Pick one of the things you listed on the last page. How do the different parts of your brain help you do that thing?

What to Write:

  • Write an activity the child likes to do at the top of the page, then talk about how the different parts of their brain help them do that thing.  
  • For example, to play video games, you need to see the images, know where things are, hear sounds or comments from teammates, coordinate your movements, and make some quick decisions.
  • These pages include very general labels.  Depending on the child, you may wish to:
    • Write in additional information about each part
    • Label other areas of the brain (e.g., sensory and motor strip)
    • Draw in specific circuits or pathways relevant to the child

Additional Notes:

I often revisit this page throughout testing as we discover new things, if a particular test is easy or hard, or if the child asks a question about the brain.

Pages 8-9: The Emotional Brain


  • Explain how our emotional brain and our “thinking brain” interact
  • Normalize how hard it is to think when we’re feeling intense emotions or overwhelmed by sensory information
  • Encourage kids to talk about times that big feelings or sensory overwhelm made it hard to think
  • Introduce the idea that “the CEO” can get stronger and build skills to help when we get overwhelmed

Things to Say:

Our emotional brain is important for our survival. It is constantly scanning our environment to figure out if we are “safe” or not. For the most part, our brains are really good at figuring out what’s important to pay attention to and what’s not. Our thalamus helps us filter important (and unimportant) sensory information, our amygdala helps activate us if there is danger with our fight/flight/freeze/fawn response, and our hippocampus connects what’s going on now to what we already know.

These parts work closely with the Executive Lobe (the decision-maker) to help us respond wisely to what’s happening. However, sometimes this system gets overwhelmed, especially if it’s taking in a lot of information at once or has a negative memory associated with it. In these cases, your amygdala may take over and you may experience some very big feelings. This can make it hard to think!

Can you think of a time when your emotions have taken over? Are there any sights, sounds, smells, or other sensations that make it hard for you to concentrate or think?

What to Write:

Write in the ways that the emotional brain helps the child do the thing they chose for page 7. You may also wish to draw in the connection between the amygdala and the frontal lobe, to show that they are constantly communicating with each other.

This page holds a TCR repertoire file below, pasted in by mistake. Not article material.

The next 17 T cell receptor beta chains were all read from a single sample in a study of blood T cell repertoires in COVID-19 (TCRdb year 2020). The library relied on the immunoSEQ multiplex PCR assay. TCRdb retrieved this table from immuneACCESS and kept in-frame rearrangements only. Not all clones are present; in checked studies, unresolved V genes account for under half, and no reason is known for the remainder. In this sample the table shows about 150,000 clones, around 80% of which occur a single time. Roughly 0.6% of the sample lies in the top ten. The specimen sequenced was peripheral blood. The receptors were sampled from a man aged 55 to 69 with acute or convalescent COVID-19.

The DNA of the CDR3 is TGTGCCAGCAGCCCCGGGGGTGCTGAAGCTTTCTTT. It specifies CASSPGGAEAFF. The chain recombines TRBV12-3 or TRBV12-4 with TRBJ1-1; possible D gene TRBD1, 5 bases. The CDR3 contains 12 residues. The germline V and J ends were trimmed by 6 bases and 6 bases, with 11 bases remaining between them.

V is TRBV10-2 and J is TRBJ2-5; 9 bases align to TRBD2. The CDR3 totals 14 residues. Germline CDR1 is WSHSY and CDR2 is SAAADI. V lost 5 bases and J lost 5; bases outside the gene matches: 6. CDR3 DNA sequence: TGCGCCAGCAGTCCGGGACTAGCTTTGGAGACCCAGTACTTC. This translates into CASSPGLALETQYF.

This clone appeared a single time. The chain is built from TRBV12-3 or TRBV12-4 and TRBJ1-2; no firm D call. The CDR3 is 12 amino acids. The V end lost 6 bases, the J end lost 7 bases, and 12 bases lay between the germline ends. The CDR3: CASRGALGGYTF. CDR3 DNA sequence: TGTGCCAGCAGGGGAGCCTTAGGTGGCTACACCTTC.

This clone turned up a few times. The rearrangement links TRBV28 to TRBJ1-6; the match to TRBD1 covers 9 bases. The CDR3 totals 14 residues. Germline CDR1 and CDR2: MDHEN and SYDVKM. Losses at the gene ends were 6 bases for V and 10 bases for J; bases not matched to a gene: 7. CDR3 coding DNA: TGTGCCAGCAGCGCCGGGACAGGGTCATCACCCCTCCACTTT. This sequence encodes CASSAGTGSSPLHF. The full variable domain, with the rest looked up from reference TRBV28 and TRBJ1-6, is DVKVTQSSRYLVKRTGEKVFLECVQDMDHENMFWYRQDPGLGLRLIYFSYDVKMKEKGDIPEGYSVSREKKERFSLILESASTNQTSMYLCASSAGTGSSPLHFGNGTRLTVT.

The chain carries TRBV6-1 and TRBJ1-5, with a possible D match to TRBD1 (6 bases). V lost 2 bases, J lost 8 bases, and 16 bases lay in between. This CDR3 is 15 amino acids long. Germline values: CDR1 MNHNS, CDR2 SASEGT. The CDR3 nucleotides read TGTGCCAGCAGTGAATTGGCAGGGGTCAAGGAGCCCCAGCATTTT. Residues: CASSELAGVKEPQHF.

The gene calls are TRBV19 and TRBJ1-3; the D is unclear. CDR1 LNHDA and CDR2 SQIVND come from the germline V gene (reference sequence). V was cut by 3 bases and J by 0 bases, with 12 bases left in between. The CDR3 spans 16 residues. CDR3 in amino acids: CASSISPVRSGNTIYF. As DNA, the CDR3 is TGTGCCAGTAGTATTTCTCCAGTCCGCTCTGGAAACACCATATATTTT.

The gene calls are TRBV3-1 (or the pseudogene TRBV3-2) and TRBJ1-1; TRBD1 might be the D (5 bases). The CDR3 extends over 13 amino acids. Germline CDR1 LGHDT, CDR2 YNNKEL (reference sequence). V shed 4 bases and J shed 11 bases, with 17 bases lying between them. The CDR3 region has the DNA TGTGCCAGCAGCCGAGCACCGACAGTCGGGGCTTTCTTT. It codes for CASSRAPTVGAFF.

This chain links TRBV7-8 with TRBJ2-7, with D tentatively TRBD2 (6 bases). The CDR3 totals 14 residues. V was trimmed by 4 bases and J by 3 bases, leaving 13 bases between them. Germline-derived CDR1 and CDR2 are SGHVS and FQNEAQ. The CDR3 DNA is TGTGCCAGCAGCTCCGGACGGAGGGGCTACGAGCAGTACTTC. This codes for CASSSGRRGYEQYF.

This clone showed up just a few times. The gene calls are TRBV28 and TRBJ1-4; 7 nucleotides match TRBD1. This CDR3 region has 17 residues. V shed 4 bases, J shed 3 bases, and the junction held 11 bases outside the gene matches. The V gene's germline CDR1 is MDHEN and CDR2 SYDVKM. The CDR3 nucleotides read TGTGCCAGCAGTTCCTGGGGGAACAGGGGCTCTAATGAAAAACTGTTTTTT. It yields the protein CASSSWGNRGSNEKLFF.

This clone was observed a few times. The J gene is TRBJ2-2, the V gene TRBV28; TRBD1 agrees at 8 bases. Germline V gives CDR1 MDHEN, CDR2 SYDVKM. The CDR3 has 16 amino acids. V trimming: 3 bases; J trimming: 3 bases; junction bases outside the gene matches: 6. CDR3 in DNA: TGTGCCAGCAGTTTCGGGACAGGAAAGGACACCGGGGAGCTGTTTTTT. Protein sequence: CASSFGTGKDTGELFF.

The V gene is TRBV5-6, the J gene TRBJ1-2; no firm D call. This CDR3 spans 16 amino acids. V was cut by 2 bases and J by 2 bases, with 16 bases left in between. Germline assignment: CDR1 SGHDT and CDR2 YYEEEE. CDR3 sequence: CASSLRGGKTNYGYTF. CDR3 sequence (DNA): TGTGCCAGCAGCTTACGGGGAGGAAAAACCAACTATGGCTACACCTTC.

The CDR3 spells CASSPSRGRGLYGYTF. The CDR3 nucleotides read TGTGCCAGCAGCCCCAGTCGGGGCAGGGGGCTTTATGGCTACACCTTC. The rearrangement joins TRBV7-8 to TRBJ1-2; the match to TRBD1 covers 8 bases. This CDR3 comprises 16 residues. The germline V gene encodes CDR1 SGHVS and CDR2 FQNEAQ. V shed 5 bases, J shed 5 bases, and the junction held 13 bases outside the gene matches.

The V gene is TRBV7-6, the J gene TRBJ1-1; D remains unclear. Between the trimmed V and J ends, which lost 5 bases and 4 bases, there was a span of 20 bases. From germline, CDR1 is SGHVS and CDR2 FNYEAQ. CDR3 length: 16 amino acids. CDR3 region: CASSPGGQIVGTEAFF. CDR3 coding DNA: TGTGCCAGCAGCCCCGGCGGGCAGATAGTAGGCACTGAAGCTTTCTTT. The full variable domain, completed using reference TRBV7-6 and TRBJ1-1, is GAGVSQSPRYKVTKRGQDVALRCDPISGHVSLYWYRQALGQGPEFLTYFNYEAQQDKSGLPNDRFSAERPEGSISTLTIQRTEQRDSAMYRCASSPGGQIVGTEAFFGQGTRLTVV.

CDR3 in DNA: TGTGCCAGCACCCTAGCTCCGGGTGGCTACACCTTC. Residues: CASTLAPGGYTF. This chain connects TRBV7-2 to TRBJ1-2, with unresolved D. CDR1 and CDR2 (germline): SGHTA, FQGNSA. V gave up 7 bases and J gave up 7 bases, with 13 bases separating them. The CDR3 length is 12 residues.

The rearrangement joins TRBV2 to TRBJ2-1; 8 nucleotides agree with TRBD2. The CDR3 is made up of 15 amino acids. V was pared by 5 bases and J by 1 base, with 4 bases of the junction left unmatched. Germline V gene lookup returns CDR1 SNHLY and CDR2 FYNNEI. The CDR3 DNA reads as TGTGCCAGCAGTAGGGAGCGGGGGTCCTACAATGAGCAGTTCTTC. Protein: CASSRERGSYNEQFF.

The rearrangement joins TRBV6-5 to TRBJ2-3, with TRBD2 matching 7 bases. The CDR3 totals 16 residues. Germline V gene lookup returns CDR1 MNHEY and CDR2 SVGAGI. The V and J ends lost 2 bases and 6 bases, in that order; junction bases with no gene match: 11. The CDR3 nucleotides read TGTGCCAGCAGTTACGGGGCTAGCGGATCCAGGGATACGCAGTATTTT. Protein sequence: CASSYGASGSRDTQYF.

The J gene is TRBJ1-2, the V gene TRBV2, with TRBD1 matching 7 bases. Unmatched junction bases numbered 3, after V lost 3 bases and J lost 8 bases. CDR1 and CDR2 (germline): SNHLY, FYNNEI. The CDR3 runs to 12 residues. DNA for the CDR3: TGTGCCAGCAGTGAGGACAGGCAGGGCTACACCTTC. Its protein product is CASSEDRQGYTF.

Additional Notes:

  • Many young people with sensory processing challenges are not aware that sensory overwhelm can cause anxiety or anger. Introducing this idea early on helps them start to understand the connection so it is easier to explain at feedback.
  • For kids who struggle with emotional regulation, you may find this a helpful page to return to during testing, especially if they “shut down” during a specific test to help them talk about what happened.

Page 10: Neurons Connecting Like Roads


  • Introduce the “roads under construction” metaphor
  • Introduce the idea that everyone is always making new connections, and the brain is always changing

Things to Say:

All these different parts talk to each other by sending messages using special cells called neurons.  Neurons connect to each other, making pathways in your brain like billions of tiny roads.  

When you have a thought or want to do something, you can think of these messages as cars bringing information from one place to the next.  

What to Write:

I do not typically write on this page; however, you are welcome to do so!

Page 11: Assessment Questions


  • Help the child identify what would be helpful to know about their brain, how they learn, or why certain situations are challenging
  • Introduce the concept of an “assessment question” to return to throughout testing

Things to Say:

Your parents/teachers have some specific questions we’ll be exploring through our work together, like [share one question adults have asked.] Our job will be to come up with some questions that you’d like to answer. These may be about how your brain works best, why certain things are hard, or how you can get better at something. Your questions may be about school, home, friendships, siblings, or anything else!

Do you have any questions you can think of right now? If not, we’ll keep returning to this page as we come up with them.

What to Write:

Write in the child’s questions using their words. Continue to add questions as they come up over the course of testing.

Additional Notes

Coming up with an assessment question is really hard for many kids. Don’t be surprised if they don’t have one right away. Throughout testing, keep your ears open for possible questions. For example, if the child mentions they don’t like History class, this may turn into “Why is History always my hardest class?”

Page 12: Highways


  • Talk about the child’s strengths
  • Document strengths discovered during testing

Things to Say:

There are some things our brains make easy for us to do.  These are your brain’s highways. A highway may be something that came naturally, or something you’ve practiced a lot.  What are some of the things that come easily to you?

What to Write:

  • What the child identifies as a strength or comes easily
  • What you’ve heard from parents or teachers about their strengths
  • Strengths you discover during testing

Additional Notes:

  • During testing, you can continue to add things to this “strengths” page as they come up in conversation.
  • At the feedback session, use this page to add specific strengths found in the testing in kid-friendly language.